By Chet Yarbrough
Narrated by Scott Brick
Unquestionably, “Washington: A Life” is a well-researched biography of a pivotal hero in America’s history but, to this reviewer, it suffers from a common failing of Pulitzer Prize winning biographies. Much of what Ron Chernow writes is a recitation of facts with little of the color of its era. Every fact can be documented but, because motive is wrapped in a social and psychological context, it is practically impossible to recreate historical truth.
Chernow is a respected biographer. He has written biographies of J.P. Morgan, The Warburgs, John D. Rockefeller, Alexander Hamilton, and now “Washington: A Life”, a 2011 Pulitzer Prize winner for biography.
Some character descriptions in Chernow’s book are ill-conceived. Describing a person as one with “intelligent eyes” lacks clarity and concreteness. What do “intelligent eyes” look like? In fairness, Chernow writes better descriptive phrases but any unworthy phrasing in a Pulitzer Prize winning book should be edited out. Like the recent Pulitzer Prize winning history of Cleopatra, Chernow slips into cliché, or a “just the facts” phrasing characteristic of a Dragnet TV detective.
When Chernow does stray from the facts, he sometimes sounds like an apologist for Washington, particularly in Washington’s inept foray into Indian issues of the 18th century. On the other hand, Chernow does not shrink from documented facts about Washington’s relationship with slavery in America. Washington is plainly a slave holder, albeit less punitive than Harriet Beecher Stowe’s Simon Legree. But, like Legree, Washington treats his slaves as property to be bought, and sold, and when they escape, tracked down, and punished. Chernow writes “Washington rarely whipped his slaves and tried to keep slave families together”. That makes Washington more humane than Simon Legree but Washington does not stand above the South’s generally accepted and wrong-headed social mores. Washington is a slave holder that is driven by his social environment, quest for landed wealth, and entry into the prestigious Virginia upper class. Washington initially forbade black Americans entry into the Continental’ Army and relented only when the revolution’s need for soldiers overcame his prejudice. Washington’s “warts” are blurred by Chernow’s idealization of a man who often seems blessed by luck as much as dint of effort.
Chernow’s characterization of Washington’s dalliance with Sally Fairfax (a married woman) as a non-sexual infatuation stretches credulity. Part of Chernow’s evidence of Washington’s platonic relationship is Martha Washington’s acceptance of Sally Fairfax as a personal friend rather than former paramour of George Washington. Chernow spends a great deal of time explaining how Washington led a life of image that is difficult to penetrate. As Chernow clearly explains, Washington assiduously represses emotions that boil beneath his facial expression; i.e. Washington could easily don a mask to hide romantic indiscretion. (Some say an affair never happened: http://www.google.com/url?sa=t&rct=j&q=sally%20fairfax&source=web&cd=7&sqi=2&ved=0CFcQFjAG&url=http%3A%2F%2Fwww.revolutionarywararchives.org%2Ffairfax.html&ei=XnhwT87QK6q42wXEi4jyAQ&usg=AFQjCNEPnDkLL0EA6GF1gQmBuZocnlqT5Q&sig2=PBbKWv7soMyMCJVLEIME1w)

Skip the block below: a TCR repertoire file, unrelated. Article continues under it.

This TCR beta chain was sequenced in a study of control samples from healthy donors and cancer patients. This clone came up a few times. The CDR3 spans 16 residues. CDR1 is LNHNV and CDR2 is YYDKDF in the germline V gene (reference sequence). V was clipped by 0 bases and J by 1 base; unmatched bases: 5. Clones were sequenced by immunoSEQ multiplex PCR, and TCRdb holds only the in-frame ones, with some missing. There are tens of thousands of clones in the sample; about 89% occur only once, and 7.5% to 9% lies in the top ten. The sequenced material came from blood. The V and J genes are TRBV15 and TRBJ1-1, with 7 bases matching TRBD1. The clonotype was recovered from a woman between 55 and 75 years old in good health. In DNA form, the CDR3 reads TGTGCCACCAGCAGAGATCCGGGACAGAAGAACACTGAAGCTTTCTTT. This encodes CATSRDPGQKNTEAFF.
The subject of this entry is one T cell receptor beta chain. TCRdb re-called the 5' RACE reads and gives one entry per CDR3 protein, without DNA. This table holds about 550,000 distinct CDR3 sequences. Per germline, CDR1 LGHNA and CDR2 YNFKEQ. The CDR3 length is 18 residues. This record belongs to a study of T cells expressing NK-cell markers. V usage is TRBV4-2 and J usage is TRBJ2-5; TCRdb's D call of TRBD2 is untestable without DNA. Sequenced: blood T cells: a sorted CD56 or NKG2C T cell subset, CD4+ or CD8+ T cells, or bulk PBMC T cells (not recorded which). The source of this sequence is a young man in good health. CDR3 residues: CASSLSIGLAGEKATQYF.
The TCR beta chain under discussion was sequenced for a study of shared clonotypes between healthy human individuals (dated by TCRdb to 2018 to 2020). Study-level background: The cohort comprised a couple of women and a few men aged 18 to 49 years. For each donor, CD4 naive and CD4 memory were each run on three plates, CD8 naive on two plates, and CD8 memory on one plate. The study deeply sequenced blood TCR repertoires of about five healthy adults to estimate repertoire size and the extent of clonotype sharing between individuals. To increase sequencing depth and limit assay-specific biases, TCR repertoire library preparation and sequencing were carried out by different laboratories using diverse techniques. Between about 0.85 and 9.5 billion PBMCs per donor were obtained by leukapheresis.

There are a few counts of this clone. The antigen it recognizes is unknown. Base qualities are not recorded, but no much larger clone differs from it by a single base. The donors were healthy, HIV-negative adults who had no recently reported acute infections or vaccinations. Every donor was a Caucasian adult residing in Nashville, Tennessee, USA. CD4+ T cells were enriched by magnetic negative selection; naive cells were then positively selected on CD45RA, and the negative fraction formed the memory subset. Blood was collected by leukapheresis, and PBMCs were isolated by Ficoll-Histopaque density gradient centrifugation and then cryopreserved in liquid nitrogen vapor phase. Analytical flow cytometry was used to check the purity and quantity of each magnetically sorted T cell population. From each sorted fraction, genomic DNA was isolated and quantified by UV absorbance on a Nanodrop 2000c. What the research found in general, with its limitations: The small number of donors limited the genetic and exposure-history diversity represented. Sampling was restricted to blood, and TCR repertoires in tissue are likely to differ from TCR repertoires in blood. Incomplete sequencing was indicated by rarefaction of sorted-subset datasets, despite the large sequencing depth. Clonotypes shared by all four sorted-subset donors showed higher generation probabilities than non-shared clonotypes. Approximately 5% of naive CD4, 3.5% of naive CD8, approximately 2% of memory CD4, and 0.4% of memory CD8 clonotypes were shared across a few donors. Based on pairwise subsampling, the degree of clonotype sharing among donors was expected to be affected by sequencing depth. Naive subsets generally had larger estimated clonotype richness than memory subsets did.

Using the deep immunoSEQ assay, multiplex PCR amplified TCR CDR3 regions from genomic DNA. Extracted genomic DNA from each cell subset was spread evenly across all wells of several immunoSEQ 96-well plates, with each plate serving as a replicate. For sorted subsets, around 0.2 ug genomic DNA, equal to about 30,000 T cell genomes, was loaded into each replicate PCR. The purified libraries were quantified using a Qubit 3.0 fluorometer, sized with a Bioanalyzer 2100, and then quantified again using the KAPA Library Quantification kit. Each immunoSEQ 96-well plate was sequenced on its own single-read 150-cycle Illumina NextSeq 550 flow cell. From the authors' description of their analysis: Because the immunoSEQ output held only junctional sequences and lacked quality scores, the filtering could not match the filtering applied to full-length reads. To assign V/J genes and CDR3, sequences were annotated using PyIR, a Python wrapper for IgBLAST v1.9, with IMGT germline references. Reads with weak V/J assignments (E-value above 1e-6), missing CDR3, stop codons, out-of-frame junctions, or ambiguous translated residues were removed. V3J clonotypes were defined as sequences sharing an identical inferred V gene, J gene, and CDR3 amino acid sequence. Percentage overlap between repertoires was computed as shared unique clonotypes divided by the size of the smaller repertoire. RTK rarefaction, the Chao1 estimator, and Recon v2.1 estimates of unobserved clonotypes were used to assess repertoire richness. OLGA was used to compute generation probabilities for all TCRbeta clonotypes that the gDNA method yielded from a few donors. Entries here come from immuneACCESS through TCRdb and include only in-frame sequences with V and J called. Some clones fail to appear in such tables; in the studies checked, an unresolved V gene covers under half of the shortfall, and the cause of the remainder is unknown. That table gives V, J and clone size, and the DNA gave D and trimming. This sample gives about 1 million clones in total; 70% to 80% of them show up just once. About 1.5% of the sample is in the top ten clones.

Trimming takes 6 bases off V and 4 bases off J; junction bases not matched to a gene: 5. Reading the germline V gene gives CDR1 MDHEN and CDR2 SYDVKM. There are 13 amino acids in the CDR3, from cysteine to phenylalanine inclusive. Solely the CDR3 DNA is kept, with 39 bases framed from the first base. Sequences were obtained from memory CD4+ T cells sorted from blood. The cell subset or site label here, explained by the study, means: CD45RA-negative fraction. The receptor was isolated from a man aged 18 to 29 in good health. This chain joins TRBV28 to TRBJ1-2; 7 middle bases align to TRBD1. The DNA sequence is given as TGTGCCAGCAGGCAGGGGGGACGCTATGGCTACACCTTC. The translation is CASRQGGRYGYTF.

Analysis of Washington’s generalship is recounted in both positive and negative comments from historical figures like Thomas Jefferson, John Adams, Lafayette, General Lee, British General Howe, and Alexander Hamilton. Chernow characterizes Washington as a careful planner that becomes flummoxed when the unexpected occurs. However, as leader of the American revolution, Chernow concretely reveals Washington’s resolve in a young country’s drive for freedom and independence. Washington’s military mistakes and weaknesses are outweighed by his strengths; i.e. every human being is flawed; Washington’s flaws humanize him. Chernow concretely describes Washington’s resilience when outwitted or defeated in battle; i.e. Chernow notes that Washington lost more battles than he won.
In the last four years of Washington’s second term, some of Washington’s worst character flaws are documented in letters to overseers of his properties in Virginia. One surmises a part of the cause for these letters is Washington’s advanced age, personal financial strain, tremendous political pressure from a fragmenting administration, and newspaper aspersions on his character.
Without doubt, Chernow deserves the Pulitzer Prize for this mass synthesized history of George Washington. He provides fascinating glimpses of George Washington, the surveyor, the slave holder, the Virginia Scion, the first President of the United States. Information about America’s great revolution is worth a near 42 hour listen. Like Schiff’s biography of “Cleopatra”, a reader/listener does learn a great deal about documented facts of a great historical figure. But Washington, like Cleopatra to this reviewer, remains a mystery. [contact-form-7 id=”1710″ title=”Contact form 1″]